The show, which depicts a fictional pro football team, scored a 1.9 average cable rating, nearly quadrupling what the Tuesday 9 p.m. ET time slot averaged before. A DVD release of the first season is already planned for next fall, and the show succeeded in bringing new viewers and casual sports fans to the network, said Ron Semiao, senior vice president of ESPN Original Entertainment.
But "Playmakers" drew the ire of NFL Commissioner Paul Tagliabue, the NFLPA and club owners because of plotlines they said portrayed NFL players in a negative light. All expressed some variation of the point that it made no sense for a network paying the league an average of $600 million a year in rights fees to turn around and produce a show that trashed professional football.A DVD release of the first season of "Playmakers" is due out next fall.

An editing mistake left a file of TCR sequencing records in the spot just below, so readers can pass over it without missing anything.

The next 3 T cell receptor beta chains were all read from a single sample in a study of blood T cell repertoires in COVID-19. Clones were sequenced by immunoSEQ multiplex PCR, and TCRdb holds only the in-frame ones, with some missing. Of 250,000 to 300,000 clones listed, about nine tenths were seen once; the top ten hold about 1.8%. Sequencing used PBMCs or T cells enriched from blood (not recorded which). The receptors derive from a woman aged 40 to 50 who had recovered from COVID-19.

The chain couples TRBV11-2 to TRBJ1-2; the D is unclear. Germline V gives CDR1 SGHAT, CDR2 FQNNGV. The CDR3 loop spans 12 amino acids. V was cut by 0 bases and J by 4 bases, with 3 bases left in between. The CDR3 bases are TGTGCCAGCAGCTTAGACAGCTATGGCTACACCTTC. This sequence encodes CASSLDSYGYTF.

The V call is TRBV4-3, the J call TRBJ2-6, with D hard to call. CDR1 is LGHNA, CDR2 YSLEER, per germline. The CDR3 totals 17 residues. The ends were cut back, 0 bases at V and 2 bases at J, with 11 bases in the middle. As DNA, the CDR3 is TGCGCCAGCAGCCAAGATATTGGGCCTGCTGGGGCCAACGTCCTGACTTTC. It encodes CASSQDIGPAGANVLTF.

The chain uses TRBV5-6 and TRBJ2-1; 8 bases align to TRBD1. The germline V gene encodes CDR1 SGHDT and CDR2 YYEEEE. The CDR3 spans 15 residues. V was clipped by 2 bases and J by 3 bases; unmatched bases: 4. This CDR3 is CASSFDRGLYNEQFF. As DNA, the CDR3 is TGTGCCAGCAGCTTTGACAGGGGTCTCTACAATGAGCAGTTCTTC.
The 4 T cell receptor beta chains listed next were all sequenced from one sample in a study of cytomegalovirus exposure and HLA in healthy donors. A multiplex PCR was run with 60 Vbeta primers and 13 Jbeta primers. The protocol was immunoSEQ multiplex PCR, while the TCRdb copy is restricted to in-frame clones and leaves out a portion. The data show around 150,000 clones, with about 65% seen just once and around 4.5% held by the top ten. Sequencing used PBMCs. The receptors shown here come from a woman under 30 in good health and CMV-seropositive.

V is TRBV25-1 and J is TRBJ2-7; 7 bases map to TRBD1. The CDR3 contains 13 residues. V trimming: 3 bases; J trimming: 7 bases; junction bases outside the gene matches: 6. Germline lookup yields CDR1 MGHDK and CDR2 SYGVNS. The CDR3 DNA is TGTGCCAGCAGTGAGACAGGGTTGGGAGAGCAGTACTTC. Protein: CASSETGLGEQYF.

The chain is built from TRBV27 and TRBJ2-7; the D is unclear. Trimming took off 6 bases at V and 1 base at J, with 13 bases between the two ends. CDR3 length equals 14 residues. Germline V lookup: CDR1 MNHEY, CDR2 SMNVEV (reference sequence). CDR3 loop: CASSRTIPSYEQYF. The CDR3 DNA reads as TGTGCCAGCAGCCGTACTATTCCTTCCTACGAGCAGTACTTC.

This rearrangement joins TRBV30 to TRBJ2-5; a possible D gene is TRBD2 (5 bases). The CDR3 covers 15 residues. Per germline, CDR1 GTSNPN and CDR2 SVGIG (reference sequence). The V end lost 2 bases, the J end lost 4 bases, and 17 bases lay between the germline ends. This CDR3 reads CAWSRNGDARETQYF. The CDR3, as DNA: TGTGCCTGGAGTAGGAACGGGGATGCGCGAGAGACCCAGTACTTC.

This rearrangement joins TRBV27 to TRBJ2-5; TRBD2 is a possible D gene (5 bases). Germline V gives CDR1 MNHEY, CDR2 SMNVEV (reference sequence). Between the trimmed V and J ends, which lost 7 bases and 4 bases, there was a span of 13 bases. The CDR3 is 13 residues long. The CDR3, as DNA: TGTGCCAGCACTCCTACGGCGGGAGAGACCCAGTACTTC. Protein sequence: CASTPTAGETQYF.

"We find it really offensive," said New England Patriots owner Robert Kraft at the NFL owners' meetings earlier this month. "I am surprised they would put it on. They are devaluing the sports fee by putting on a show creating an image that is not accurate. I am surprised a partner would do that."
That sentiment has left ESPN with a choice of dropping the highest-rated series ever launched through its Original Entertainment division, or continuing to anger the league that provides its most valuable programming.
Semiao said ESPN won't decide whether to renew "Playmakers" any time soon, and he conceded that the NFL's displeasure will be a major consideration.
But one possibility he discussed is that the show could return next year in similar form, save some of the characters' outlandish behavior.
"We're talking about it," he said. "Do I think the show could have attracted viewers without some of the more edgy elements? The answer I think is yes. That really comes down to the quality of the writing and the storylines."
Although "Playmakers" was generally well received by critics and was often compared to award-winning HBO dramas, almost every episode depicted some sort of boorish or criminal acts by the characters. They ranged from a wide receiver buying cocaine in the stadium parking lot during halftime — in full pads — to the team owner ordering a running back to lie to prosecutors to cover up domestic violence.